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Subject: lyr add: Willie Gannon
From: OldPossum
Date: 06 Mar 13 - 12:36 PM

WILLIE GANNON
(Traditional, arranged by the Dubliners)
Copyright 1964 Heathside Music Ltd.

Come all you young fellows and listen to my song,
It's all about a young man and he did a great wrong.
His name was Willie Gannon and he lived down in Bray,
Well he killed a policeman and the law made him pay.

The law watched young Gannon, each turn that he made,
When he broke one bylaw with a belt of his spade.
He struck the death blow when he turned his broad back,
And he left him there lying where the Dargle runs black.

Willie Gannon was convicted and sentenced to die,
Now his enemies couldn't laugh but his friends couldn't cry.
When he brought down the uniform on that bright summer day,
Farewell Willie Gannon, now you sleep 'neath the clay.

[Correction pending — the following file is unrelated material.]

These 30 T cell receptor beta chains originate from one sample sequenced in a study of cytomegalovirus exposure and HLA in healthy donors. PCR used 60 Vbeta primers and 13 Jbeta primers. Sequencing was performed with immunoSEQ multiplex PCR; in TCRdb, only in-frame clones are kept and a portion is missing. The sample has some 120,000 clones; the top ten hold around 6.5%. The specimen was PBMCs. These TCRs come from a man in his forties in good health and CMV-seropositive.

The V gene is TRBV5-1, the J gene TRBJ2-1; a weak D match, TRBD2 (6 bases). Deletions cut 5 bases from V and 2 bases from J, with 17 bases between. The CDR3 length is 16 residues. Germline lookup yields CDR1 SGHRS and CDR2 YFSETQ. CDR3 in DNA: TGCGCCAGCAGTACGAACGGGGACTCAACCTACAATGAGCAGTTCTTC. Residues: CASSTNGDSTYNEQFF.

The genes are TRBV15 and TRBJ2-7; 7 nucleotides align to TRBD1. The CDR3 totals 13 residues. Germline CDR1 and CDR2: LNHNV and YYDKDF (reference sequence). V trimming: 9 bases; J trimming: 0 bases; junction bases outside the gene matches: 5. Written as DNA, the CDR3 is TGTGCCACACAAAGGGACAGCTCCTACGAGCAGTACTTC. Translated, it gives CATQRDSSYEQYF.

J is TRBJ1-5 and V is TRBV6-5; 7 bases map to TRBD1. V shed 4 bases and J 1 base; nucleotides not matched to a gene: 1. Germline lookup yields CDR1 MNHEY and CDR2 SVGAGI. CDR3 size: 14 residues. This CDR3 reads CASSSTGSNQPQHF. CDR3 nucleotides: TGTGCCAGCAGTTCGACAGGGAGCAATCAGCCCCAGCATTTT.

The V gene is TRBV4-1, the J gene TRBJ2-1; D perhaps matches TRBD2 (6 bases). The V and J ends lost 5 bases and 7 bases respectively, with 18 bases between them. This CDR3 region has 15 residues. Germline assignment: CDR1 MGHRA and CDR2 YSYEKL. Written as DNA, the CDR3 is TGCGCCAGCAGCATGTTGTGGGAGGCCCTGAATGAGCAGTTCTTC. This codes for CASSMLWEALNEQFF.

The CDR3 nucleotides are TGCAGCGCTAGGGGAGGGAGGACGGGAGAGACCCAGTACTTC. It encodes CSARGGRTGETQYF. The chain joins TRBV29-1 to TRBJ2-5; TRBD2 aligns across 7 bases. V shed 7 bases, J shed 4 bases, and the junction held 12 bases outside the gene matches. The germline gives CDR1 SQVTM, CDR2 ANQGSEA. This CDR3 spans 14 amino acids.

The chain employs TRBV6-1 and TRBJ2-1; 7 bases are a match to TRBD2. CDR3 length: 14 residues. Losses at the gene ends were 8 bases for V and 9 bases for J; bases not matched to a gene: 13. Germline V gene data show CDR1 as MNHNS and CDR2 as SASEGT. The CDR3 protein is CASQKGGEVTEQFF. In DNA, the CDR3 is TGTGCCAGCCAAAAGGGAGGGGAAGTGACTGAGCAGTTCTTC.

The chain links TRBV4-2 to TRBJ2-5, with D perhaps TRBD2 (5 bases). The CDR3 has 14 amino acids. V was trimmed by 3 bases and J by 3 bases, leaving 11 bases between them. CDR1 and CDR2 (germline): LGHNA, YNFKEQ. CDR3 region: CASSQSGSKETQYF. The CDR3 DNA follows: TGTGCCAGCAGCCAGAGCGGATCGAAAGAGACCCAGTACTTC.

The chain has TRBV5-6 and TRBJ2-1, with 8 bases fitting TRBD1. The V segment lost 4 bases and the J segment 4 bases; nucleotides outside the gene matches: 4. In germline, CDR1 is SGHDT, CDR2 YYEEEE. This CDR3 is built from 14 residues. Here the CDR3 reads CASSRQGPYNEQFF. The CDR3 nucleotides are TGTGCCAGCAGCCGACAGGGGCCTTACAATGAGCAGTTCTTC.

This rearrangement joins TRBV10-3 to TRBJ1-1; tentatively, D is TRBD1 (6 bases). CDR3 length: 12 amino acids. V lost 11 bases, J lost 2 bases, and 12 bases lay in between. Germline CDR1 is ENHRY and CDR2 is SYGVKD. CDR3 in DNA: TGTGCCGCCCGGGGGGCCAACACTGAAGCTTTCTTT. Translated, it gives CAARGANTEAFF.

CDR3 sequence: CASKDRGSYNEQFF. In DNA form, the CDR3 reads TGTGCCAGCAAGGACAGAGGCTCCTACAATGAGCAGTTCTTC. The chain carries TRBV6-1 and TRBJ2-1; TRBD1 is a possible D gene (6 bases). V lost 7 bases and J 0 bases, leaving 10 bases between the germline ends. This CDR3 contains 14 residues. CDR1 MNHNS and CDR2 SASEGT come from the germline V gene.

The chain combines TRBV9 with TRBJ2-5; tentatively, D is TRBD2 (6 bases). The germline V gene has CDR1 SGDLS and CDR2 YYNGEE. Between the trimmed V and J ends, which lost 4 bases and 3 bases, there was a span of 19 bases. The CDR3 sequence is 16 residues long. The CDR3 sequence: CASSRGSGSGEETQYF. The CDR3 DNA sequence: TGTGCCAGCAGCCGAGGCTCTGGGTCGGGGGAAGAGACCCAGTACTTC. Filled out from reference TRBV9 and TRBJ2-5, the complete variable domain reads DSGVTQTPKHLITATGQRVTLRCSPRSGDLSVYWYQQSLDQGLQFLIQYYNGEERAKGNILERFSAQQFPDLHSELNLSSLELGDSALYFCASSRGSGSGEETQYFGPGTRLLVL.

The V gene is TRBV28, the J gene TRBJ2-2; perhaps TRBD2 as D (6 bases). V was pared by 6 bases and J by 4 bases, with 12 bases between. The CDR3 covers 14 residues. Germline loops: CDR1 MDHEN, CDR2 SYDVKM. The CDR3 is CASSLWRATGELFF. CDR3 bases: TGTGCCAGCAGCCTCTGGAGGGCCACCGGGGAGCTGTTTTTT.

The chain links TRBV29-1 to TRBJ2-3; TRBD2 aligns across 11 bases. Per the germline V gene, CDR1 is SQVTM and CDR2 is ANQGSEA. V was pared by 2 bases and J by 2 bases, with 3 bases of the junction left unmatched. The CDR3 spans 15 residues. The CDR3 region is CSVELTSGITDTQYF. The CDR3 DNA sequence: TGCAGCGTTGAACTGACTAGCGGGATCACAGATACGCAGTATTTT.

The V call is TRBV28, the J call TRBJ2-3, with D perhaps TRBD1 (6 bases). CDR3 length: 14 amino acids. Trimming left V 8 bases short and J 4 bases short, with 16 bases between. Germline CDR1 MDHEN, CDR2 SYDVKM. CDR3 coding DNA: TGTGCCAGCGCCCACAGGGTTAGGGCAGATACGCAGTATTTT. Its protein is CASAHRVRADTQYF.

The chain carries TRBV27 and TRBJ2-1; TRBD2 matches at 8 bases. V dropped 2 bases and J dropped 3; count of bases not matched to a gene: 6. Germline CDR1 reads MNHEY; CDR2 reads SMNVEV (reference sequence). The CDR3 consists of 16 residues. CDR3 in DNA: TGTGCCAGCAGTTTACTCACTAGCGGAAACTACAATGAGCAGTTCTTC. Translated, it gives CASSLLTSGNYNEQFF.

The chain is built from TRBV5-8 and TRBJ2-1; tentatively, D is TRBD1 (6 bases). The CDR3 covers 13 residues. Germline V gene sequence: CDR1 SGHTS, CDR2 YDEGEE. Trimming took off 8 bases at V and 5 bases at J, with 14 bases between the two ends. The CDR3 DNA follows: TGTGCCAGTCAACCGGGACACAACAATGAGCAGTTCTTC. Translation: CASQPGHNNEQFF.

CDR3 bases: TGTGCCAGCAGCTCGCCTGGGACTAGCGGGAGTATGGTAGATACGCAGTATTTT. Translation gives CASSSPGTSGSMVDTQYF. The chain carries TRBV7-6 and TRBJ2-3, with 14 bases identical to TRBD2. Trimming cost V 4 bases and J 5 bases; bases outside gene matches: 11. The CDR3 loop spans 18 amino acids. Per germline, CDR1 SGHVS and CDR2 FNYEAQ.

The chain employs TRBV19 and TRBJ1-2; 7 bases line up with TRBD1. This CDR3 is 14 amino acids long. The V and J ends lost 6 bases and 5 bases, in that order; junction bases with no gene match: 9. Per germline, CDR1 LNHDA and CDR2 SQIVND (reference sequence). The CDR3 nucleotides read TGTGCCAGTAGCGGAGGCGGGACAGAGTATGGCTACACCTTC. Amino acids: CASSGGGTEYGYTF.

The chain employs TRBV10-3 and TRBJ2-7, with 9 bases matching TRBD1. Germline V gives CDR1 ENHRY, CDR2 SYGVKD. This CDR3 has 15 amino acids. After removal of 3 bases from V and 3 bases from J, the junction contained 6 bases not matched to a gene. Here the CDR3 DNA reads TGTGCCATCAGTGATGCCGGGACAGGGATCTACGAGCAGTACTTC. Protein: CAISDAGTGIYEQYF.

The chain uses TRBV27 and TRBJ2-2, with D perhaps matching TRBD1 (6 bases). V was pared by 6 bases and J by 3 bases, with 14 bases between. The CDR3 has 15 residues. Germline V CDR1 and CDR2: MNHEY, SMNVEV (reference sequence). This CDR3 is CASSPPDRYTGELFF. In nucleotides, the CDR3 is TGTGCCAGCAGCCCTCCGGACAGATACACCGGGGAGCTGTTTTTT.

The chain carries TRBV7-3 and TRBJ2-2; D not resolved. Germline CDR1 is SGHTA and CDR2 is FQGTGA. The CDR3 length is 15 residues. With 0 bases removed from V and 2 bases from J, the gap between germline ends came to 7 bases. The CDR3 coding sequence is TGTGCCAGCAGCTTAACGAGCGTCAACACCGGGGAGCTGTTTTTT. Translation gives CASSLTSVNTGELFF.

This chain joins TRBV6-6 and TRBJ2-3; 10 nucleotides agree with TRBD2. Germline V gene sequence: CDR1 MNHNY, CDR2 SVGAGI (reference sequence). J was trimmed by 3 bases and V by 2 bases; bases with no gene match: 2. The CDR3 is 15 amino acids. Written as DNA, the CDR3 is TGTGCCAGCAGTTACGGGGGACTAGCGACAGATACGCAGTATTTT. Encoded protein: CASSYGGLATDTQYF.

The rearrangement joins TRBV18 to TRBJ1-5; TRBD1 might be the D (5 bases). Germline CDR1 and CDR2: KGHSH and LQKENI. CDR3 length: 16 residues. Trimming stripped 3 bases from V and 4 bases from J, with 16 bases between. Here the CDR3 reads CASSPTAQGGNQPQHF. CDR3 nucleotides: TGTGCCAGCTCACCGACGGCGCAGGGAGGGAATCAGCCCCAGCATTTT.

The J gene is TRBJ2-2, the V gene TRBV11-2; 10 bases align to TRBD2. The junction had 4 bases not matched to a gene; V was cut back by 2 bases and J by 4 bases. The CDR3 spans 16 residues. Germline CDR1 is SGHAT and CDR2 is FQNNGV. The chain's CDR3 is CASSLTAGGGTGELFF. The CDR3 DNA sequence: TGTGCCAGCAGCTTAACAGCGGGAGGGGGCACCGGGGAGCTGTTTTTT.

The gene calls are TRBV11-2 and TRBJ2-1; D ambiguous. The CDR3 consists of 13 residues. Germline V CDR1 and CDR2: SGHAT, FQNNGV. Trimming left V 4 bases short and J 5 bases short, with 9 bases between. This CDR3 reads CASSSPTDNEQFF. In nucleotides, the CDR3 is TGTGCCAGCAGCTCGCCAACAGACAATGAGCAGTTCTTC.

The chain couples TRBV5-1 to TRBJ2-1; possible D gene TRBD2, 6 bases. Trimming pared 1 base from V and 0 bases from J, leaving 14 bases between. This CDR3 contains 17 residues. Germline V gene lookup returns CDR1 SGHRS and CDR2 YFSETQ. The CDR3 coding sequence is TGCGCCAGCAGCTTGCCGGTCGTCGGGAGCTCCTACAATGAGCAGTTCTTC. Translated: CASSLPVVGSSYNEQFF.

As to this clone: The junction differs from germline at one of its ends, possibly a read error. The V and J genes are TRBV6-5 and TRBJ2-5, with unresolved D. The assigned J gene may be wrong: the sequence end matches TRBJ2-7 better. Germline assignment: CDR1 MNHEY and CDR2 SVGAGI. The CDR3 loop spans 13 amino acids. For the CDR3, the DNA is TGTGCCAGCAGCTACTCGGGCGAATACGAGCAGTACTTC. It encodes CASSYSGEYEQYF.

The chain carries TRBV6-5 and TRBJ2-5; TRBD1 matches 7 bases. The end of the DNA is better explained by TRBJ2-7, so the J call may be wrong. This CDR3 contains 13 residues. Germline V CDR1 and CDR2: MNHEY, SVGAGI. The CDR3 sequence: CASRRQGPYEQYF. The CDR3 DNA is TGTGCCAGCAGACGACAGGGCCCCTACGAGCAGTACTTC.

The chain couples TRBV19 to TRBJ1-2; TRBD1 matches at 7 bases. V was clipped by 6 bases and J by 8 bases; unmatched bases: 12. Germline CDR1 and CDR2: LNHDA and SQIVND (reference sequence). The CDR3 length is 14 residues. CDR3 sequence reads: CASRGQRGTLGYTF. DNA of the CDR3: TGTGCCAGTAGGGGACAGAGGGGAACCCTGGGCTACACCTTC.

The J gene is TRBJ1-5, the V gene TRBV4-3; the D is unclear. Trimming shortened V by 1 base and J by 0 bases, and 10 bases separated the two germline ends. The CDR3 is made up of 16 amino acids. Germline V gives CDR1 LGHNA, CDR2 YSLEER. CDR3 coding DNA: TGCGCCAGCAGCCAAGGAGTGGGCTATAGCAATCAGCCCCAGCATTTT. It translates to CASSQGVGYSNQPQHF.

Source: The Dubliners' Song Book 1974.


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Subject: RE: 'Willie Gannon' - Ronnie Drew, Dubliners
From: Elmore
Date: 06 Mar 13 - 01:36 PM

ON You Tube


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Subject: RE: 'Willie Gannon' - Ronnie Drew, Dubliners
From: GUEST,LittleWarrior
Date: 06 Mar 13 - 05:00 PM

Wow, that was quick! Thanks a million, OldPossum :-) Ray


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Subject: RE: 'Willie Gannon' - Ronnie Drew, Dubliners
From: GUEST,Graham Pallot
Date: 30 Oct 13 - 11:55 AM

The only recording of the song is by Ronnie Drew on a 1965 EP "The Dubliners In Person Featuring Ronnie Drew". I have a copy, and have just put it up for sale on ebay !!!!
If you get this in the next few days reply to me on here before it goes !!!! I have researches the song ad nauseum, including on two trips to Dublin, and can't find out a thing